Super Premium Soft Double Vanilla Rich and the ideal of convenience
Playwright and director Okada Toshiki is one of the leading theatre artists to emerge from Japan in last decade. With his theatre group chelfitsch (a name chosen for its baby-like mispronunciation of the English work selfish), he has developed a style of theatre that is intensely localized and at the same time suggestive of the characteristic ‘non-spaces’ (Marc Augé) of globalization.
I have previously discussed Okada’s work as having an ambient dramaturgy that well matches the everyday sense of dislocation and inertia that is one of the overwhelming experiences of globalisation. Hence, such nonspaces are both familiarly inviting and dystopian. Several of Okada’s plays have considered the contemporary patterns of work in this situation. And, while, for many people, to survive in neo-liberal globality, means to be subjected to efficiency regimes and measurement, another group of people might be said to be trapped in the experience of slow time. So called ‘freeter’ (fur?t?), or part time, low paid workers in service industries such as convenience stores and call centres are people outside the growth assumptions of neo-liberalism and yet subjected to its norms.
In this paper, I consider these themes as they arise in Okada’s recent play ‘Super Premium Soft Double Vanilla Rich’ (2014). Set in a Japanese convenience store or konbini, the play introduces discussions of work, consumerism and the social and cultural experience of konbini in Japan. Konbini are ubiquitous and are in relentless competition for survival. Stocking everything from bento, greeting cards, cat food, comics and condoms, they have largely replaced the small ‘mum and dad’ neighbourhood stores of old. The play also introduces a Brechtian-style analysis of the vast network of ordering, production and distribution that underpin the daily existence of these stores.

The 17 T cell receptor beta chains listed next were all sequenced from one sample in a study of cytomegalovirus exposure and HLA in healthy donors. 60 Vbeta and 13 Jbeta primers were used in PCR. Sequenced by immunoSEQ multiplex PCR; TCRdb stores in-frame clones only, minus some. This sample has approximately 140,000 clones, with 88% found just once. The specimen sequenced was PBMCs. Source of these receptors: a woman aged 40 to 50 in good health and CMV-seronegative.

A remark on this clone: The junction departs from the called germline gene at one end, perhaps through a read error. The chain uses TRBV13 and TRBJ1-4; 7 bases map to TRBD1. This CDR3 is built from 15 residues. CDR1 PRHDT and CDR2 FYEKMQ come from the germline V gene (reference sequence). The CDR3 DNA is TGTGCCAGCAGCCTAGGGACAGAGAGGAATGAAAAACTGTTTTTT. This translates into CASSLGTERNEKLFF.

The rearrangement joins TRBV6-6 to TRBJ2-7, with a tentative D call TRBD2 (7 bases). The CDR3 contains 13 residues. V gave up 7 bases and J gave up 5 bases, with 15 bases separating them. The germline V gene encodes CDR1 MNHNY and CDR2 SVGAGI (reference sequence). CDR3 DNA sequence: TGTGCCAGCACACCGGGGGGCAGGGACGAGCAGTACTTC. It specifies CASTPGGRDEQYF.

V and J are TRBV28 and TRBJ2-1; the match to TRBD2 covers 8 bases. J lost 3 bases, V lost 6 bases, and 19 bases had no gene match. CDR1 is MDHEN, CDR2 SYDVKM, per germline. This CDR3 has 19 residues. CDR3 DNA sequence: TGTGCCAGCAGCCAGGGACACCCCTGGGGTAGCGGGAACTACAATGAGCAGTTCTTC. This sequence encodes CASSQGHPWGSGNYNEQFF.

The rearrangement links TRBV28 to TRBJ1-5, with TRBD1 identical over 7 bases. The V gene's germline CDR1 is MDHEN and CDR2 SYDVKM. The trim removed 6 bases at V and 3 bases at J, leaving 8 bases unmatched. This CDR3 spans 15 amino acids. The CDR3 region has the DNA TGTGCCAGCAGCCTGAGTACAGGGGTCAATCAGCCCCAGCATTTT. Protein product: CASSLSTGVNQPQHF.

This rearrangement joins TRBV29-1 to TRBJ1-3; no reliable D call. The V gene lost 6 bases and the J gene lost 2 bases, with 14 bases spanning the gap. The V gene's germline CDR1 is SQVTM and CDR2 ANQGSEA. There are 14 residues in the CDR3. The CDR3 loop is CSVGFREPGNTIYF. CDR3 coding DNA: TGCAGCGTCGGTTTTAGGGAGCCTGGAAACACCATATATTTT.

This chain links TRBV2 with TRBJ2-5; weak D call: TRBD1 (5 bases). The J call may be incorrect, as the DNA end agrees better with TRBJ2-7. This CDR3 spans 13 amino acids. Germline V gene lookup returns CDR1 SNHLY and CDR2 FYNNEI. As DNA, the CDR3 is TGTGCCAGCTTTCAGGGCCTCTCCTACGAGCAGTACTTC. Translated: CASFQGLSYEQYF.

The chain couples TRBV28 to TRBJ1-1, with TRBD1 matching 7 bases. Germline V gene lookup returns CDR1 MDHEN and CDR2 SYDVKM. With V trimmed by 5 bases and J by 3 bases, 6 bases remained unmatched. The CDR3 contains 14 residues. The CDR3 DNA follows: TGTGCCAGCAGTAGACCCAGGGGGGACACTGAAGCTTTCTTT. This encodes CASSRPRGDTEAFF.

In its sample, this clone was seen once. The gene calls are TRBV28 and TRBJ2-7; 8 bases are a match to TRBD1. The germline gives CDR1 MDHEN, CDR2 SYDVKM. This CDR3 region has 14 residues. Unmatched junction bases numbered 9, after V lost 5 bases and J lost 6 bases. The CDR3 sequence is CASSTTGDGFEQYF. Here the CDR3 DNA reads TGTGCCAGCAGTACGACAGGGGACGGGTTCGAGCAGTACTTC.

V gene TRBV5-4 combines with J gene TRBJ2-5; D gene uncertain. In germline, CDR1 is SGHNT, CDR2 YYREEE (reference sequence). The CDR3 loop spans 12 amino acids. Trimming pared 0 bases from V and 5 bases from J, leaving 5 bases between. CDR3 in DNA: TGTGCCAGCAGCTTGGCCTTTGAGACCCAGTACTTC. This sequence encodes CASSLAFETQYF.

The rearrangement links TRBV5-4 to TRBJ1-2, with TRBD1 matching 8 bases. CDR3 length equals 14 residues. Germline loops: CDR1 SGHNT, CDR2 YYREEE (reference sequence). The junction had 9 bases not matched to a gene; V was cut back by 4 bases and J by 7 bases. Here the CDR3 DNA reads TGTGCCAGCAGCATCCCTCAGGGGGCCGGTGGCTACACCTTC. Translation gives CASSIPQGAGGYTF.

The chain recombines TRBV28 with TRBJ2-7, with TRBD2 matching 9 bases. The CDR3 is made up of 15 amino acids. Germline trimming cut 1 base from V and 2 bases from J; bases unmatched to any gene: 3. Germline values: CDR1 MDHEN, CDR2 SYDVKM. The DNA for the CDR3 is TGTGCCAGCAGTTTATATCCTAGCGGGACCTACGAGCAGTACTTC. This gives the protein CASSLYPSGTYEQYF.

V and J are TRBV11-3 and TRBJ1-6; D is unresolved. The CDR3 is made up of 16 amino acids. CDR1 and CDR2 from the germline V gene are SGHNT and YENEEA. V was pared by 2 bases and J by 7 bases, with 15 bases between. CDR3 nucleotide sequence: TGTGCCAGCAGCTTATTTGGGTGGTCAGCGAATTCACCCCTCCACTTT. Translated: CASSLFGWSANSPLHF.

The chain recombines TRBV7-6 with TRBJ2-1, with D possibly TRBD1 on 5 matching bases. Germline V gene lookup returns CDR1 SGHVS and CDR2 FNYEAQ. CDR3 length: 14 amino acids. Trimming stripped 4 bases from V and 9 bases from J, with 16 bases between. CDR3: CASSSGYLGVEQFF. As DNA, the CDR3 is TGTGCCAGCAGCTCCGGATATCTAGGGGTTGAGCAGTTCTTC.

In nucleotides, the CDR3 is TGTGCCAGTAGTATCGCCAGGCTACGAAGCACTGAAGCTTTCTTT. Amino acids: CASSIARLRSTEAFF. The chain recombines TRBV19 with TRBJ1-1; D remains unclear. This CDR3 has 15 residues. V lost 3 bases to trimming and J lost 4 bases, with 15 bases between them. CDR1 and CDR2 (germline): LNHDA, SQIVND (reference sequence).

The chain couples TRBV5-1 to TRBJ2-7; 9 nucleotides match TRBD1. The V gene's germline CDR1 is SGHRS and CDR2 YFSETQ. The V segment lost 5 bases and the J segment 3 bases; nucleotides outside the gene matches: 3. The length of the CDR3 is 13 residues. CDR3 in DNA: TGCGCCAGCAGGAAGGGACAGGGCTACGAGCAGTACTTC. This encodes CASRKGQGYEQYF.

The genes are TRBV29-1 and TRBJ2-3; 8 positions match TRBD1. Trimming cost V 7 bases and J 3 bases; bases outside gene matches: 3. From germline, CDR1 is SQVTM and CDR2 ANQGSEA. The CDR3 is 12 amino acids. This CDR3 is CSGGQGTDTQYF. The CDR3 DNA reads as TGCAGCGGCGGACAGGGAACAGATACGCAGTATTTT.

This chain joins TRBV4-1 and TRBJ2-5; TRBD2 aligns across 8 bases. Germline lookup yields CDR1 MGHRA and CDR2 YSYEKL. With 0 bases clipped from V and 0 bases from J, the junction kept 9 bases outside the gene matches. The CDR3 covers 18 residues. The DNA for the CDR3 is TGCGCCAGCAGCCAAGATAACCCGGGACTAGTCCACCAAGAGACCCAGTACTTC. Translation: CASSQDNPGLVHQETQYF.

On a macro-level we can also see how the play makes connections between this model of freeter capitalism and the wider situation of Japan. The play has a humorous and languid dramaturgical feel contrasting with the fact that it is also set to music and each short scene is accompanied by a section of Bach’s ‘The Well-Tempered Clavier’. This musical intrusion acts as a counterpoint for the play but it also becomes an efficiency regime as the scene must match the rhythm and duration of the musical sequence.
In the play, a small drama is enacted when a customer can longer get her favourite ice cream because declining sales nationally have resulted in it being taken out of stock. My reading of the play will aim to show how these dramaturgical frames are also exploring an ideal of convenience. This is an idea that everything is available at anytime and anywhere; where we assume access to consumption without knowing anything about how that consumption is measured. More broadly, I reflect on how the play contributes to our understanding of globalisation and its effects at the local level.